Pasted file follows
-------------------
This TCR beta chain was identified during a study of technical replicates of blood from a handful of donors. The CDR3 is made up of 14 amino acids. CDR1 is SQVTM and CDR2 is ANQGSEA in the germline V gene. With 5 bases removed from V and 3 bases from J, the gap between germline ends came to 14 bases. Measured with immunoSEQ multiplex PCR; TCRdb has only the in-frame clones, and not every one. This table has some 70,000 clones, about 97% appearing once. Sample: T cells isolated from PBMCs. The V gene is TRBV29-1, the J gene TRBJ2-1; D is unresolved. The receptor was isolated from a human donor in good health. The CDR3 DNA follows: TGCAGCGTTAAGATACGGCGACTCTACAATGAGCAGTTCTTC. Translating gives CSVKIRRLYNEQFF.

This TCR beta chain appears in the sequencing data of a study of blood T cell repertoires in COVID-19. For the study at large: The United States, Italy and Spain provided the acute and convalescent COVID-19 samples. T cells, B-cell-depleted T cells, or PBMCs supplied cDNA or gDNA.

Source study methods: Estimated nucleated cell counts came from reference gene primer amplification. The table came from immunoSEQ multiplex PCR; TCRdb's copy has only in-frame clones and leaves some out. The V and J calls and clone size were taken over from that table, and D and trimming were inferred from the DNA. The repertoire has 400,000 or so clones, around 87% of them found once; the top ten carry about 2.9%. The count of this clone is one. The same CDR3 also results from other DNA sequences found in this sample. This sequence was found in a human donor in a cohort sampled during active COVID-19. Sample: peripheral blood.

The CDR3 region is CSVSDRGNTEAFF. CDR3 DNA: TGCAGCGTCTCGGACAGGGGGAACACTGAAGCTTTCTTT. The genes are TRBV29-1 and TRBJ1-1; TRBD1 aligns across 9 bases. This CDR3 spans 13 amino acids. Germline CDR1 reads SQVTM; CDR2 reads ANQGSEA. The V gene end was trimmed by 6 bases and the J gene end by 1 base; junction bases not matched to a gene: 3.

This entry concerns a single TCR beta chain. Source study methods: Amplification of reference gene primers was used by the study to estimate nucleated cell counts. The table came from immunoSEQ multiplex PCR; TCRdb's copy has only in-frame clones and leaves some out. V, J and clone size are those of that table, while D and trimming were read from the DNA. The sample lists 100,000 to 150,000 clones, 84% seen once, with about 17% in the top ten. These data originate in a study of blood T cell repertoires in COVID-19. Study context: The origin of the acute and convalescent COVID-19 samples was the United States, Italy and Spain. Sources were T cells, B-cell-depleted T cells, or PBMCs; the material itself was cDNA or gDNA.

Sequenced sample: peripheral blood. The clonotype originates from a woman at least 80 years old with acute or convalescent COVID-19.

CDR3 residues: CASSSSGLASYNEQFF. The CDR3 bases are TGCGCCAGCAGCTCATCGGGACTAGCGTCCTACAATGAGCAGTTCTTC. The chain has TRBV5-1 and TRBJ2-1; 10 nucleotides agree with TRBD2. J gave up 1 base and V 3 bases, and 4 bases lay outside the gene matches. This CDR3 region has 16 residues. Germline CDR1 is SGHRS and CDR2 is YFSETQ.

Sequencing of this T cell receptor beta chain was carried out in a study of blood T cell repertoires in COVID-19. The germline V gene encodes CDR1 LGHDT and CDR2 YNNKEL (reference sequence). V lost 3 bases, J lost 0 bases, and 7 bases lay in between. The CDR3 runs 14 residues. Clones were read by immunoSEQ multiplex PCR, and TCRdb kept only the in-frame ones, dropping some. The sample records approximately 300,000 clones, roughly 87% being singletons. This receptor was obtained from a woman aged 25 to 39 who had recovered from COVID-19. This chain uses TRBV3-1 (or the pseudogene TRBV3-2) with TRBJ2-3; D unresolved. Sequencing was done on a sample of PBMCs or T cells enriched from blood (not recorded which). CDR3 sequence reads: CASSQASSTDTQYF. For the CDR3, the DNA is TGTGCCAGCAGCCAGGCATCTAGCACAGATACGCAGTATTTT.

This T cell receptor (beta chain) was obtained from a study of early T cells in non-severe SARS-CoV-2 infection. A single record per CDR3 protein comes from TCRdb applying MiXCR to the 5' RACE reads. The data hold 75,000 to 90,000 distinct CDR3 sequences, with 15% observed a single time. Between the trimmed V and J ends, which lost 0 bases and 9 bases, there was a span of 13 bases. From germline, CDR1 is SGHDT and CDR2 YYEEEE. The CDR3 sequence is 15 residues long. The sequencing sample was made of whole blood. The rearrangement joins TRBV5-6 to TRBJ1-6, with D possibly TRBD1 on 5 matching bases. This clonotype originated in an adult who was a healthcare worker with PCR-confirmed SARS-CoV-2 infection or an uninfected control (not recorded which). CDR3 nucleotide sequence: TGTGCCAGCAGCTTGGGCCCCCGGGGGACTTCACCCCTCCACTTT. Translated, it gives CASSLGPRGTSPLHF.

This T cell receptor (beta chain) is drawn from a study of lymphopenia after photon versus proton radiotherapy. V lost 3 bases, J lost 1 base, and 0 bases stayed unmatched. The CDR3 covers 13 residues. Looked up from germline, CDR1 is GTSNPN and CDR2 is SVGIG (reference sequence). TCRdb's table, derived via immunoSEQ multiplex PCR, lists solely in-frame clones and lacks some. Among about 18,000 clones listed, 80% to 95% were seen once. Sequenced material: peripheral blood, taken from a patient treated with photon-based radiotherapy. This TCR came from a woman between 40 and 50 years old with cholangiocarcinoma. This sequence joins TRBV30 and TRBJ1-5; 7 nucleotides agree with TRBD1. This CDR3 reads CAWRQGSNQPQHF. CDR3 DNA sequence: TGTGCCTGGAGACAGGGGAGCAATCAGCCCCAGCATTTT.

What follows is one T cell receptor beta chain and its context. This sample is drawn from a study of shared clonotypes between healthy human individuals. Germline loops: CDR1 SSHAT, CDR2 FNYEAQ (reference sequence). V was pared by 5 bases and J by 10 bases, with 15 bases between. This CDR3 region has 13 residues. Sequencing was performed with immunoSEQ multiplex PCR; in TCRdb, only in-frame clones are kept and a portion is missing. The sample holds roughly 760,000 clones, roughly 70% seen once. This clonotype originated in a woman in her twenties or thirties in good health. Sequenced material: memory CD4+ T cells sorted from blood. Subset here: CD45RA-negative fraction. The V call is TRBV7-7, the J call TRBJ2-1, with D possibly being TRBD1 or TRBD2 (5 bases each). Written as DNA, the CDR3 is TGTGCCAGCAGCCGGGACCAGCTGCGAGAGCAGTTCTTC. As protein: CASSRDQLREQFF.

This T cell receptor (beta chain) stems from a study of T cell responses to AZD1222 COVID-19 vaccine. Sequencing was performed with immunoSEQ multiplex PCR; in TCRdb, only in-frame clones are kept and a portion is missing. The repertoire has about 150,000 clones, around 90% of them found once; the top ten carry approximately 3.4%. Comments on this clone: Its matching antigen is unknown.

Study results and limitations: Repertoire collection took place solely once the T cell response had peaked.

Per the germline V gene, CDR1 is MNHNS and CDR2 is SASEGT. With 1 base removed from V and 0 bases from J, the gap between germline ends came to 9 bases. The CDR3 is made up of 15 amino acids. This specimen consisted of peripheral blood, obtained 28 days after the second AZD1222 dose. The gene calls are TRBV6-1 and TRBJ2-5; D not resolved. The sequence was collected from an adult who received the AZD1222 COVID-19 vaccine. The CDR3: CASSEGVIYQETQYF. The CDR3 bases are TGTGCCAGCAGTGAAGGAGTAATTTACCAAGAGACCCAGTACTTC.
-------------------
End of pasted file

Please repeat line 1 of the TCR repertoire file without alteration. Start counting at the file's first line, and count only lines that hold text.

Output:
This TCR beta chain was identified during a study of technical replicates of blood from a handful of donors. The CDR3 is made up of 14 amino acids. CDR1 is SQVTM and CDR2 is ANQGSEA in the germline V gene. With 5 bases removed from V and 3 bases from J, the gap between germline ends came to 14 bases. Measured with immunoSEQ multiplex PCR; TCRdb has only the in-frame clones, and not every one. This table has some 70,000 clones, about 97% appearing once. Sample: T cells isolated from PBMCs. The V gene is TRBV29-1, the J gene TRBJ2-1; D is unresolved. The receptor was isolated from a human donor in good health. The CDR3 DNA follows: TGCAGCGTTAAGATACGGCGACTCTACAATGAGCAGTTCTTC. Translating gives CSVKIRRLYNEQFF.